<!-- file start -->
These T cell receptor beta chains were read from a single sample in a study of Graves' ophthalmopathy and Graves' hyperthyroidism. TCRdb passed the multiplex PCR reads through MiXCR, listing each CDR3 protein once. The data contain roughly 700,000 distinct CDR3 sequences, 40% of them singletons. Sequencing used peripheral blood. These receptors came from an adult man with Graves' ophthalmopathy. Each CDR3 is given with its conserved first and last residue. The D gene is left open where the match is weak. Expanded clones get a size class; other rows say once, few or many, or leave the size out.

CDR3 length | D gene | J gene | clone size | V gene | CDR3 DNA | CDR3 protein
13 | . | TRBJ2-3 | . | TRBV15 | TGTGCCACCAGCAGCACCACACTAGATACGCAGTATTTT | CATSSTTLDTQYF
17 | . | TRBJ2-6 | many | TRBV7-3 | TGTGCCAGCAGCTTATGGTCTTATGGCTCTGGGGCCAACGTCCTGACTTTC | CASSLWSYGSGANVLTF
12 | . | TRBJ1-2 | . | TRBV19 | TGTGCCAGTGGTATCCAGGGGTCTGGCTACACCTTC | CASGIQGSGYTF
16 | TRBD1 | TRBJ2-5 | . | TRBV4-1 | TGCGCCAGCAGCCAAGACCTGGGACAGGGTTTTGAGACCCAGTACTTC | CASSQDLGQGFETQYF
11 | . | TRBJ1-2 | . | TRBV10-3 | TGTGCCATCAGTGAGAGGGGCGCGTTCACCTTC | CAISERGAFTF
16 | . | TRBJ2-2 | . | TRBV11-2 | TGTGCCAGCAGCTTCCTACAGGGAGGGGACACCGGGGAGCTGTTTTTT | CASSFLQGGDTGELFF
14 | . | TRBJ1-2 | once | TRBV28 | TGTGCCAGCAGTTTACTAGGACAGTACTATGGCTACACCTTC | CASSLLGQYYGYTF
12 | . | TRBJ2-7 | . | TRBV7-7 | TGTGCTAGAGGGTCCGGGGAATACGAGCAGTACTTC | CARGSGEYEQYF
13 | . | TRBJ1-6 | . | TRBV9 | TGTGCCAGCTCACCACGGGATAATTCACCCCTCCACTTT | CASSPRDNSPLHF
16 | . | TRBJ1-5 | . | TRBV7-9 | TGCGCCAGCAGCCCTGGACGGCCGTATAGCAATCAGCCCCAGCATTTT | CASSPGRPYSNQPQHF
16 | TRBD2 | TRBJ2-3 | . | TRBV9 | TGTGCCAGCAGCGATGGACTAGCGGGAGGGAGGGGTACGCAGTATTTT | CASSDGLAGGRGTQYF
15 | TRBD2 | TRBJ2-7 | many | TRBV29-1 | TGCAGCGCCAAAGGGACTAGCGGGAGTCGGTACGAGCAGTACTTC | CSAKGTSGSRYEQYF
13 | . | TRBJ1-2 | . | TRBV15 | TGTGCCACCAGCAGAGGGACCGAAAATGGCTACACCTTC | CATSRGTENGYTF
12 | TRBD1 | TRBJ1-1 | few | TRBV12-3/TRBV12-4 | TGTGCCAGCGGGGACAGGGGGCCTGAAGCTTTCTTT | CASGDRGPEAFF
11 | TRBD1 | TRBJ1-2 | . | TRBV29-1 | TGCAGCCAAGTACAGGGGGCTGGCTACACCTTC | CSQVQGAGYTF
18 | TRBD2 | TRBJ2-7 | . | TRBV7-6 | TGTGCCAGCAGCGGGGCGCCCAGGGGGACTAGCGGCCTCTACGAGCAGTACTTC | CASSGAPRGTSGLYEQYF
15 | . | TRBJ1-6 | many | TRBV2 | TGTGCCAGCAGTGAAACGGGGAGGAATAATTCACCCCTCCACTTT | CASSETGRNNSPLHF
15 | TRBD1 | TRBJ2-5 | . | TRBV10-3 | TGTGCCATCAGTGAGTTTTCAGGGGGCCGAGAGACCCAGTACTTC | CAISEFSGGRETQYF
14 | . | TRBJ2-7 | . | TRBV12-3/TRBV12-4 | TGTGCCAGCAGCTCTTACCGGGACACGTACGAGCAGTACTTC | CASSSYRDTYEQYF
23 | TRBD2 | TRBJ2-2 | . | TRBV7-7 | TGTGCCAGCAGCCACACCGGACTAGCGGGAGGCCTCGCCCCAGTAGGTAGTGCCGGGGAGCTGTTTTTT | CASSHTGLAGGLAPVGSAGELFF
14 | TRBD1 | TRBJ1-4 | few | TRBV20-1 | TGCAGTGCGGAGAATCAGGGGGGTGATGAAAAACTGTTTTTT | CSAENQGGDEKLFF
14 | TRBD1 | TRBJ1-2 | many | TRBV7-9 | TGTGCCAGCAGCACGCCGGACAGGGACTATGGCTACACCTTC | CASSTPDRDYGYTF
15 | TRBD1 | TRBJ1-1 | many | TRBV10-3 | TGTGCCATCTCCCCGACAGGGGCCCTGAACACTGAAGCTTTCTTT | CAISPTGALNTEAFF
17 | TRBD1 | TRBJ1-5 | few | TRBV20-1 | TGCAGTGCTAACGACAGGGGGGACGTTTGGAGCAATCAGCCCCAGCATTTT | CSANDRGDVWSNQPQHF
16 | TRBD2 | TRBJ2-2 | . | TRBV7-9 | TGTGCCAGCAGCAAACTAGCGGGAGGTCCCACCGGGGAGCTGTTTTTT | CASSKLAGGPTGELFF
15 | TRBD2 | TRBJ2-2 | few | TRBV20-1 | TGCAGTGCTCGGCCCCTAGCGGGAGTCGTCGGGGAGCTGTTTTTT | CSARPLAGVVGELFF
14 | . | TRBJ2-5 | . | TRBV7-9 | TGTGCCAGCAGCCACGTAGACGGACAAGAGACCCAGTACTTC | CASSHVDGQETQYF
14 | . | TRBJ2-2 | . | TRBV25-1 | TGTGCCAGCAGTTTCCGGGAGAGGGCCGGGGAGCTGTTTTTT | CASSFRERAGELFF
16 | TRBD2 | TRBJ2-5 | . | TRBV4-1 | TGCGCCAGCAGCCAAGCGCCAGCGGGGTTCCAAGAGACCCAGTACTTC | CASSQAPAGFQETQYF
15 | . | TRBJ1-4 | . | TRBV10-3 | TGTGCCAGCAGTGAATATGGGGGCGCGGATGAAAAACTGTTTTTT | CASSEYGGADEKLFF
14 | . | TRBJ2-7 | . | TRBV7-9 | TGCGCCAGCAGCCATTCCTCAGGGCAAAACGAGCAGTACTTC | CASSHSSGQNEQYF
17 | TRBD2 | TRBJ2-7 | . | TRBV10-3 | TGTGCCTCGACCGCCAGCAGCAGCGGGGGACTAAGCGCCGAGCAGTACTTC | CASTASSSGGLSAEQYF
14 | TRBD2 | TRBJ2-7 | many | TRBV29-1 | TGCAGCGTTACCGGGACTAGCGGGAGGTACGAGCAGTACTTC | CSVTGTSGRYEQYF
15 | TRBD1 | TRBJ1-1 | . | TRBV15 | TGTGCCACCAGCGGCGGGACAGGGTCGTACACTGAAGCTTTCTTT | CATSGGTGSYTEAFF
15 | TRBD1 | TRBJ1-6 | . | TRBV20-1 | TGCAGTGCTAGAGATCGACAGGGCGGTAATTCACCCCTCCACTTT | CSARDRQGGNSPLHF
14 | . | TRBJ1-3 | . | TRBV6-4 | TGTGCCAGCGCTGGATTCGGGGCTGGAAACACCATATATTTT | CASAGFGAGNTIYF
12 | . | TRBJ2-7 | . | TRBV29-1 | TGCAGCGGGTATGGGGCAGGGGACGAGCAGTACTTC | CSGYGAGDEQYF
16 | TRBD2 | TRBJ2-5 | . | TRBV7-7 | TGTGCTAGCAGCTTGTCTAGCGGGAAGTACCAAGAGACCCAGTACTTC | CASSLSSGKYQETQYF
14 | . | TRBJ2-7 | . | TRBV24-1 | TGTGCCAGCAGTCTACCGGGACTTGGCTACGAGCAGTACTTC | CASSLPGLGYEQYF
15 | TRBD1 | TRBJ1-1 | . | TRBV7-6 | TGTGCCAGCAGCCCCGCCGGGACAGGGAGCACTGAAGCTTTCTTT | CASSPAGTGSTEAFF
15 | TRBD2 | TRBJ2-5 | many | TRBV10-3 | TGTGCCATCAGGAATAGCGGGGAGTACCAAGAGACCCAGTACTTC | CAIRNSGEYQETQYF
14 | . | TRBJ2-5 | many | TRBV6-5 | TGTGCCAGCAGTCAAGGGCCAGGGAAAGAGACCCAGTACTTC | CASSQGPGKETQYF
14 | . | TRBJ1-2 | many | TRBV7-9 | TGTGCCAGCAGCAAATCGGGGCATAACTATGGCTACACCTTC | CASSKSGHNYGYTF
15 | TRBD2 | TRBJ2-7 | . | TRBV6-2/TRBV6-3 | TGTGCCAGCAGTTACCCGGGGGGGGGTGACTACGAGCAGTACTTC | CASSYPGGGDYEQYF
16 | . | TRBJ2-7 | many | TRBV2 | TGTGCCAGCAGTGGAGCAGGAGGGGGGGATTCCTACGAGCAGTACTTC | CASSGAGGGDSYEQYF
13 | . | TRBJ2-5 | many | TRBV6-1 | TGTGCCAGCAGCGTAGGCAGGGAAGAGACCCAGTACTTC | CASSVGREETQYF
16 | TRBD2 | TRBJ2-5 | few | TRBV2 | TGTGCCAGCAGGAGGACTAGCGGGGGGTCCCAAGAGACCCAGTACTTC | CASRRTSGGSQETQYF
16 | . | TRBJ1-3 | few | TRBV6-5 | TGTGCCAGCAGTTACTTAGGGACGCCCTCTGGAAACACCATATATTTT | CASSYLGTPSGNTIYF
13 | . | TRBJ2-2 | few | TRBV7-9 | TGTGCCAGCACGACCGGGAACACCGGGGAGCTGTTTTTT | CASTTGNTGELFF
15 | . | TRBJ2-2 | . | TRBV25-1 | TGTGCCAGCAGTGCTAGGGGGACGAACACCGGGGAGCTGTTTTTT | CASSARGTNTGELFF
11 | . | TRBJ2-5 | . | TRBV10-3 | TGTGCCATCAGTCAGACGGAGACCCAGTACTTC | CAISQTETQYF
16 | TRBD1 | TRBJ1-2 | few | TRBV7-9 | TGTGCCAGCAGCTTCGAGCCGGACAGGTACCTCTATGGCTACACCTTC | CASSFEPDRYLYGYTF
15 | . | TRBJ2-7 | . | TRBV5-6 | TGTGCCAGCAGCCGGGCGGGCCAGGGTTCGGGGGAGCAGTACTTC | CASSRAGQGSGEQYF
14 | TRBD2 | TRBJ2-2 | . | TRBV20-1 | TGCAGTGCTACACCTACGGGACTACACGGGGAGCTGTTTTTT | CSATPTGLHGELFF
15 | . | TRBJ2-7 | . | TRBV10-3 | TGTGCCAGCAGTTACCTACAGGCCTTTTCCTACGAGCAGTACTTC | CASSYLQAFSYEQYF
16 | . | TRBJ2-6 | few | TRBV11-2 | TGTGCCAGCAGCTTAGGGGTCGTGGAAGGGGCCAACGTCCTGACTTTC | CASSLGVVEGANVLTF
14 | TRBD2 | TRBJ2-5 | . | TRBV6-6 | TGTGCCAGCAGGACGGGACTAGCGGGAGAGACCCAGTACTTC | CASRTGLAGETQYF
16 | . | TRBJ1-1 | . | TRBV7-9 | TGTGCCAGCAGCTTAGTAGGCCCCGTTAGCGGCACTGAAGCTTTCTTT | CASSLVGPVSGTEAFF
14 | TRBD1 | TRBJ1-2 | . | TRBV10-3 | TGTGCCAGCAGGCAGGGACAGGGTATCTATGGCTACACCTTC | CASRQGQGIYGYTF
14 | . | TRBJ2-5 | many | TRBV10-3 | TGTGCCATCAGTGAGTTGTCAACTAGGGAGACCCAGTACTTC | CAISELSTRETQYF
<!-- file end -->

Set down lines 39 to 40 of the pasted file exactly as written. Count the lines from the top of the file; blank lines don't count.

12 | . | TRBJ2-7 | . | TRBV29-1 | TGCAGCGGGTATGGGGCAGGGGACGAGCAGTACTTC | CSGYGAGDEQYF
16 | TRBD2 | TRBJ2-5 | . | TRBV7-7 | TGTGCTAGCAGCTTGTCTAGCGGGAAGTACCAAGAGACCCAGTACTTC | CASSLSSGKYQETQYF